Toxic Charity Part I

Toxic Charity Part I

“Doing for rather than doing with those in need is the norm. Add to it the combination of patronizing pity and unintended superiority, and charity becomes toxic.” This quote is from the book Toxic Charity by Robert Lupton. It reflects the philosophy of WWV in building sustainable communities by walking alongside those in Haiti. We believe that “giving to those in need what they could be gaining from their own initiative may well be the kindest way to destroy people.”  These philosophies and beliefs are reflected in books such as Toxic Charity and When Helping Hurts by Steve Corbett and Brian Fikkert and have been instrumental in shaping our goals and processes at WWV.

“In community building, the producers must be members of the community.  If outside actors are principally responsible for results, then the community will never change, be strengthened, or advance its capacity to deal with its own problems, solutions, and development.” – Toxic Charity.

WWV firmly believes in this statement. The WWV school in Williamson is one great example of this. A small school was started by a local Haitian pastor – Pastor Joassaint Mesilas – over 10 years ago in Williamson. He saw that there were many kids on the streets who needed education. Pastor Joassaint started offering education for just a handful of children – coming up with a solution to a problem in his own community. WWV has since walked alongside him to help fund his school through student sponsorships. Pastor Joassaint continues to lead and develop his school in Williamson with support from WWV. As WWV has supported Pastor Joassaint, he has also been able to tackle other problems in his community, such as taking in abandoned children and discipling young men to walk in godliness.

“When we do for those in need what they have the capacity to do for themselves, we disempower them.” – Toxic Charity.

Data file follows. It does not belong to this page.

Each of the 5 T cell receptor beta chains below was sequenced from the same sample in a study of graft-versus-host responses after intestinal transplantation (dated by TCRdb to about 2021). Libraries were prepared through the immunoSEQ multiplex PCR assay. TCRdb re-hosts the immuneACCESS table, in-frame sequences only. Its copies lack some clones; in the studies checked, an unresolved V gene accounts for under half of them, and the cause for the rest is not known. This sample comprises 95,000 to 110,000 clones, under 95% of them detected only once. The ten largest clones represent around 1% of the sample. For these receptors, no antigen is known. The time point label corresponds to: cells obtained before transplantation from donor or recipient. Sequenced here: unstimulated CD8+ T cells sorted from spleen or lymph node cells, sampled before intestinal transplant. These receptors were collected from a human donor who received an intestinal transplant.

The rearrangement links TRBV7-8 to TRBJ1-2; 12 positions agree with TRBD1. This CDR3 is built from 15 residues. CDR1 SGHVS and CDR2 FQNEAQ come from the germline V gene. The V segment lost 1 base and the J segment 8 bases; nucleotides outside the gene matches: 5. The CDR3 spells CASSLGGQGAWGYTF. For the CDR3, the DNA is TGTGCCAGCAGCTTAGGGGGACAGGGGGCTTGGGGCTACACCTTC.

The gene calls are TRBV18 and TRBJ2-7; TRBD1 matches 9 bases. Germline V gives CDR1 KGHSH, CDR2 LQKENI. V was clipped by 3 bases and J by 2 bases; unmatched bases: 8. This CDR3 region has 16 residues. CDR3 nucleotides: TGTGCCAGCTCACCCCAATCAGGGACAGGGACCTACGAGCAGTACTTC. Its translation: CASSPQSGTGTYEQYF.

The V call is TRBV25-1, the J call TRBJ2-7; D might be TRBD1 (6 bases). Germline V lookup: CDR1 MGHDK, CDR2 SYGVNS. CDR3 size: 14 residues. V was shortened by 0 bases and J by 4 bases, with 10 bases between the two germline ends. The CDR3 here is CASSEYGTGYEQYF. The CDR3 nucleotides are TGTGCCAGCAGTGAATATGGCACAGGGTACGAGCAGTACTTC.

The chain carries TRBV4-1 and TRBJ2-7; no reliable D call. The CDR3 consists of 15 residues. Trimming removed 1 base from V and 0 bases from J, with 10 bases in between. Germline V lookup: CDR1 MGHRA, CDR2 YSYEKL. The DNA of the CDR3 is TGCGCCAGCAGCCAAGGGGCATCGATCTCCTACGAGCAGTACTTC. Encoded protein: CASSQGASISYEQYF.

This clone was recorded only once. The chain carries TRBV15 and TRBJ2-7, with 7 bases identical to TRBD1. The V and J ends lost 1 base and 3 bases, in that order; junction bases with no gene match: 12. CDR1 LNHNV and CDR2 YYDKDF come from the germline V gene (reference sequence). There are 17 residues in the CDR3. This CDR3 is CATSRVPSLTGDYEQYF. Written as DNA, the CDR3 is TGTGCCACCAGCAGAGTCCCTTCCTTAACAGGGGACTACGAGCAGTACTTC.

It’s a struggle for many Americans to not have a “God-complex” or feeling of superiority to those living in third world countries, but WWV understands that Haitians also have the ability to solve problems and are very resourceful. Often the Haitians know how to better solve certain problems in Haiti because they live there and understand the culture and the people. One example of this came after the well was dug for the City on a Hill project. One of the needs in the community in Williamson was access to water.

Thanks to the generosity of many of our supporters, WWV was able to dig a well to bless the people of Williamson. Once the well for the community was functioning, a few issues arose. WWV was hoping to offer the water for free, providing a much-needed resource to those in need. Unfortunately, there was a problem with offering free water. While many in the community were thankful for the new source of water and used the water wisely and cooperatively, there were some in the village who did not.

A few women had started to wash laundry at the well and would not allow others to use the water until they were finished. Others would bring huge water barrels to water their livestock. Keep in mind that it does cost money to run the well. WWV must pay for diesel that runs the generator that pumps the water out of the well, so the water is not free from cost. Pumping gallon after gallon of water for livestock is costly! WWV knew that the best solution to this problem would come from the Haitians themselves – and it did!

A group sat down to devise a solution that included hiring a well manager (Phito) and requiring villagers to pay a small amount for the water they were utilizing. The Haitians also know who in their communities truly cannot afford to pay this small fee and are generous in helping those truly in need. This solution – devised and carried out by the Haitians – has been working!  

Pictured above: Phito (well manager) and Greg Ackerson (WWV Board member)

The goal of WWV is to NOT be a toxic charity. WWV seeks to walk alongside and not in front of the Haitian people. WWV wants to empower and encourage the Haitians who are an amazingly resourceful people, despite their circumstances. In Toxic Charity, Robert Lupton says, “…the poor, no matter how destitute, have enormous untapped capacity; find it, be inspired by it, and build upon it.”

Well said.


Kim Anderson

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